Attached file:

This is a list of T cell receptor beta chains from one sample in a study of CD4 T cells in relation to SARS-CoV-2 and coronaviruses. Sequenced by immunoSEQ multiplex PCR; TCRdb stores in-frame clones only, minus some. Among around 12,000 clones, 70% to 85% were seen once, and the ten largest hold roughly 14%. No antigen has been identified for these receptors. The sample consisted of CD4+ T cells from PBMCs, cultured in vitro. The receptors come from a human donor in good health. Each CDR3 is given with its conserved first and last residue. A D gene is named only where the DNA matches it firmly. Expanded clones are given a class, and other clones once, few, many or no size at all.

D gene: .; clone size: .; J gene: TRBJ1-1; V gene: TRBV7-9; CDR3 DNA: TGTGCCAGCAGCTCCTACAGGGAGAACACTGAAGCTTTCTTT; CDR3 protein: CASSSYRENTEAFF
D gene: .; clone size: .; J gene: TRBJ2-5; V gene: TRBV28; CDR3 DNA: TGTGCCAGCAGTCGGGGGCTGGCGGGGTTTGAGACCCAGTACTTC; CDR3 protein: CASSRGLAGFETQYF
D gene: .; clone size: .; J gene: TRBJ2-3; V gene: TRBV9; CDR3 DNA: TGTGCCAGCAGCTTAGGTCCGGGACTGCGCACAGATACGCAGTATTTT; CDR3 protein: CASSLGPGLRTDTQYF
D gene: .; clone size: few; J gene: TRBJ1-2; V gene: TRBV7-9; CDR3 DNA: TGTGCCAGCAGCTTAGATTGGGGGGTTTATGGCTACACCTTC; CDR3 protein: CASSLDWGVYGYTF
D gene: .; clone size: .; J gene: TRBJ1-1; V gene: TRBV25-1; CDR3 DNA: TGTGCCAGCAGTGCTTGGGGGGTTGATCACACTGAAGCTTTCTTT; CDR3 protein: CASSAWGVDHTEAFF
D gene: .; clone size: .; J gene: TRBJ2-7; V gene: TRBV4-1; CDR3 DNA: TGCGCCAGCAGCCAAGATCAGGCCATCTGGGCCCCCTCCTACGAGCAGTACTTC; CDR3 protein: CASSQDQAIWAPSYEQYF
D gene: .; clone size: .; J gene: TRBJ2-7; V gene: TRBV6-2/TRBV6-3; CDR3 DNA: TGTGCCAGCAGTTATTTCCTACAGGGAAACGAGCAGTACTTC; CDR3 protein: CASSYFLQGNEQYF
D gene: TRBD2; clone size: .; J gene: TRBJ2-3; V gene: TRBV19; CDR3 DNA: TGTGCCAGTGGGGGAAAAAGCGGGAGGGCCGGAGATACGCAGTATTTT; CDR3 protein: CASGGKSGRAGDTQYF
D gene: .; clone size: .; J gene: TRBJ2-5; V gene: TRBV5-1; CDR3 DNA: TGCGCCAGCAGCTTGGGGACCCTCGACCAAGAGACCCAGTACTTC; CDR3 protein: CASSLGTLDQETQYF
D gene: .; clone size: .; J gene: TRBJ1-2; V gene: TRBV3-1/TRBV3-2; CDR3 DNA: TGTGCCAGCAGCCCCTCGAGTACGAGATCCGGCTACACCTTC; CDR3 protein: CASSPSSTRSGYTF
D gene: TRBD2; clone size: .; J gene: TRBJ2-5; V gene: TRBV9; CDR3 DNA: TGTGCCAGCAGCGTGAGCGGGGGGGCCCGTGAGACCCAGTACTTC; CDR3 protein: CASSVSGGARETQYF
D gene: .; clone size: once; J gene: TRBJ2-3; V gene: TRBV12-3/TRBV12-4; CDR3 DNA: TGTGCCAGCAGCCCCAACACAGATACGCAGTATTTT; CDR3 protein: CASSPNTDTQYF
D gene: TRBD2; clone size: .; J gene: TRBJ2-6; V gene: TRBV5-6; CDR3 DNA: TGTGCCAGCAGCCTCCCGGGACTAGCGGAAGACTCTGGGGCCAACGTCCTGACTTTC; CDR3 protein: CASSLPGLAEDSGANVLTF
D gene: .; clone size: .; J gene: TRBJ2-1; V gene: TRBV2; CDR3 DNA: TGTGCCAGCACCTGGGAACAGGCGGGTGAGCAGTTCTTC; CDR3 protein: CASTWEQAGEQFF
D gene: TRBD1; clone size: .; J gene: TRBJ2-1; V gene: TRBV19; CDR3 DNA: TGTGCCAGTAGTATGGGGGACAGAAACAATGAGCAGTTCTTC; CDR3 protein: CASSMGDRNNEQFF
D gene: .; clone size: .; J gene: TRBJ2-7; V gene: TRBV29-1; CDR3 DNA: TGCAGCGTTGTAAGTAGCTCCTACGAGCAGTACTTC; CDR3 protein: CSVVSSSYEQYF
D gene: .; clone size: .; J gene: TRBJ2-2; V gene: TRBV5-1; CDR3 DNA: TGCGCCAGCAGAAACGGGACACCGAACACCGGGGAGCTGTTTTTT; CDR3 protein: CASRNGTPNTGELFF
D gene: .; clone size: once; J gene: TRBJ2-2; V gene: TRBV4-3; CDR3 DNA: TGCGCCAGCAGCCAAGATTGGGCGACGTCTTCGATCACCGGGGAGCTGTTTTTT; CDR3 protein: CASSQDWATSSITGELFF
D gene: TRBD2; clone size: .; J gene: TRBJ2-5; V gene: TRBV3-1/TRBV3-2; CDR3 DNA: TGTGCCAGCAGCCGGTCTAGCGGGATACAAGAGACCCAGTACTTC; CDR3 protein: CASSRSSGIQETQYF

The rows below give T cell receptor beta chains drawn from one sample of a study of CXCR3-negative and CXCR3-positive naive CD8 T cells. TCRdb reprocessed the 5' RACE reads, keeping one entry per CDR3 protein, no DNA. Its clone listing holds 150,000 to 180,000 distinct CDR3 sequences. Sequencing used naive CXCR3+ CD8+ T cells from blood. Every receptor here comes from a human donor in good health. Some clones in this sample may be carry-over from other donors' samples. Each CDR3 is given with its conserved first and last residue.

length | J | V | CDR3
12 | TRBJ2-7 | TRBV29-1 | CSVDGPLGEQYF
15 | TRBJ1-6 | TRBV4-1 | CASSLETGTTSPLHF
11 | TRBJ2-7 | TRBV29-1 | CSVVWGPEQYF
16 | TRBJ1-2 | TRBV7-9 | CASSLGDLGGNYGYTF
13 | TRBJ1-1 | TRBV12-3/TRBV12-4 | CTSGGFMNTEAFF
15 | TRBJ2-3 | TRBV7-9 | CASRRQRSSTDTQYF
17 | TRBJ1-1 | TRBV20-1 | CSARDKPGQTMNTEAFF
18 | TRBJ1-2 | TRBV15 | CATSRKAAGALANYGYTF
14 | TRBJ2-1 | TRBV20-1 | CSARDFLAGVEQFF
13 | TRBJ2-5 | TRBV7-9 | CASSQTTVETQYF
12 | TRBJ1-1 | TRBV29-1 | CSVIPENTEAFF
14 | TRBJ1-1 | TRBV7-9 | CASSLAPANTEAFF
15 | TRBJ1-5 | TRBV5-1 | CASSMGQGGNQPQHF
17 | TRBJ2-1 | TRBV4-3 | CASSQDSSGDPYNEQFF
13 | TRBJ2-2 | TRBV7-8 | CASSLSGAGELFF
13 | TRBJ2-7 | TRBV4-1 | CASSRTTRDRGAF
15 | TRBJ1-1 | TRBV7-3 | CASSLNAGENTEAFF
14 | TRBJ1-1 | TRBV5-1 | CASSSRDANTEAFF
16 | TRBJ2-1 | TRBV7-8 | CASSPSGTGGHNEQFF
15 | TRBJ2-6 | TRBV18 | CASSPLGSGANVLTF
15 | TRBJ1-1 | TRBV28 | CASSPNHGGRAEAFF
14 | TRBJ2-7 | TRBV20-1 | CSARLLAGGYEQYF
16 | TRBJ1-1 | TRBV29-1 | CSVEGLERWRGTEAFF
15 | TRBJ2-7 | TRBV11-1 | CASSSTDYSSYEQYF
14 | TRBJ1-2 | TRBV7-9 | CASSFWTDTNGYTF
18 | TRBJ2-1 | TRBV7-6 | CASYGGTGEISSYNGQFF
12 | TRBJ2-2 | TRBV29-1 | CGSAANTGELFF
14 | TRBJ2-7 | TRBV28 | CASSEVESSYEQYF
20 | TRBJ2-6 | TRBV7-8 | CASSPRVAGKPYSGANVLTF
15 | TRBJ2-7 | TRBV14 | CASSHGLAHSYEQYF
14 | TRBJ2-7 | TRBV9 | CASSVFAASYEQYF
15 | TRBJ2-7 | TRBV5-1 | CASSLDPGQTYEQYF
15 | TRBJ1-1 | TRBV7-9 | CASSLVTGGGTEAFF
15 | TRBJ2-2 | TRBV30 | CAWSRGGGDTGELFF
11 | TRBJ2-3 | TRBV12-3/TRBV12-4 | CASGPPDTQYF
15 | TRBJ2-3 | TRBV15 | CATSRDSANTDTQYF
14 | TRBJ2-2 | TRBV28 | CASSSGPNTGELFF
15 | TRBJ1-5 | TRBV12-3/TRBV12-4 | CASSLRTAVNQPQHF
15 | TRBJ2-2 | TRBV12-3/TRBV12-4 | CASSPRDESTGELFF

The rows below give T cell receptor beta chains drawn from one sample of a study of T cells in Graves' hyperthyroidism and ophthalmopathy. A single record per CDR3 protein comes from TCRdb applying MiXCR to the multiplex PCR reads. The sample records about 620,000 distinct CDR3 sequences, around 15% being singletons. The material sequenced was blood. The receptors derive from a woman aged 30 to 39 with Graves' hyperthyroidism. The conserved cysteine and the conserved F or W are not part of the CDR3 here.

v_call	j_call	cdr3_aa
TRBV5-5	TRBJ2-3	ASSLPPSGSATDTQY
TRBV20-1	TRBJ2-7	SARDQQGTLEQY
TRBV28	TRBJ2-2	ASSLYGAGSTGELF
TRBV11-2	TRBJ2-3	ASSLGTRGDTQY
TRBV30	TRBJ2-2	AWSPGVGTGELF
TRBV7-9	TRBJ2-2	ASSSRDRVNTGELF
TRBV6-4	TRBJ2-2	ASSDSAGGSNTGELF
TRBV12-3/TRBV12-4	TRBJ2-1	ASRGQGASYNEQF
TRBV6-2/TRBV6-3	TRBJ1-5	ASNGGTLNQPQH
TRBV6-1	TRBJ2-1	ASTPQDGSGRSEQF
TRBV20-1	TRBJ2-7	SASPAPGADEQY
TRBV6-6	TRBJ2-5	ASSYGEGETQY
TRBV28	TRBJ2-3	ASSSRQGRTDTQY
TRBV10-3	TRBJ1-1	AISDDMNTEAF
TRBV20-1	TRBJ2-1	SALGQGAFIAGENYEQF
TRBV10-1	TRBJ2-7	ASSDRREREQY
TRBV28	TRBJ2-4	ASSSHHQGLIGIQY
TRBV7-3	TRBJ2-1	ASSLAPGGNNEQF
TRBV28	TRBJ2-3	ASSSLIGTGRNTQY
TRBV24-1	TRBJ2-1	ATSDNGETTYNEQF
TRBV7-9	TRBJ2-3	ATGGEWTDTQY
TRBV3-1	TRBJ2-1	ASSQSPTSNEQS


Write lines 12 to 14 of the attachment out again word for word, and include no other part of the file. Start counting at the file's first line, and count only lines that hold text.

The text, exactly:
D gene: TRBD2; clone size: .; J gene: TRBJ2-5; V gene: TRBV9; CDR3 DNA: TGTGCCAGCAGCGTGAGCGGGGGGGCCCGTGAGACCCAGTACTTC; CDR3 protein: CASSVSGGARETQYF
D gene: .; clone size: once; J gene: TRBJ2-3; V gene: TRBV12-3/TRBV12-4; CDR3 DNA: TGTGCCAGCAGCCCCAACACAGATACGCAGTATTTT; CDR3 protein: CASSPNTDTQYF
D gene: TRBD2; clone size: .; J gene: TRBJ2-6; V gene: TRBV5-6; CDR3 DNA: TGTGCCAGCAGCCTCCCGGGACTAGCGGAAGACTCTGGGGCCAACGTCCTGACTTTC; CDR3 protein: CASSLPGLAEDSGANVLTF